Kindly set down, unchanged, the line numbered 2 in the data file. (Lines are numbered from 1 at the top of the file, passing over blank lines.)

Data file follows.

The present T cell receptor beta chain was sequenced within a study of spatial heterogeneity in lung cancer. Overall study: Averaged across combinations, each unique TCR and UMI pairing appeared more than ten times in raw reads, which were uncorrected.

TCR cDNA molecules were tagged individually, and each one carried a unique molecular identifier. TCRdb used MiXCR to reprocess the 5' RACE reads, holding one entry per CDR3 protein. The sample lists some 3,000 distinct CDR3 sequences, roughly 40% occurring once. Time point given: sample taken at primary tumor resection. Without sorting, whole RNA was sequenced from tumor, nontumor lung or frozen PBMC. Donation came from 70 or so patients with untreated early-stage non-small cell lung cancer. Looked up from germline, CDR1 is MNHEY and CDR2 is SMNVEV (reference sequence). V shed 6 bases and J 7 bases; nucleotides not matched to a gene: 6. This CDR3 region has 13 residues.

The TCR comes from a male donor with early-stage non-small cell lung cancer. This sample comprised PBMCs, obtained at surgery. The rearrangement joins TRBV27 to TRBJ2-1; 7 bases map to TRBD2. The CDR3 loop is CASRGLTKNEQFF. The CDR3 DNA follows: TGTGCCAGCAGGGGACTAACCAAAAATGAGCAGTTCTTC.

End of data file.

TCR cDNA molecules were tagged individually, and each one carried a unique molecular identifier. TCRdb used MiXCR to reprocess the 5' RACE reads, holding one entry per CDR3 protein. The sample lists some 3,000 distinct CDR3 sequences, roughly 40% occurring once. Time point given: sample taken at primary tumor resection. Without sorting, whole RNA was sequenced from tumor, nontumor lung or frozen PBMC. Donation came from 70 or so patients with untreated early-stage non-small cell lung cancer. Looked up from germline, CDR1 is MNHEY and CDR2 is SMNVEV (reference sequence). V shed 6 bases and J 7 bases; nucleotides not matched to a gene: 6. This CDR3 region has 13 residues.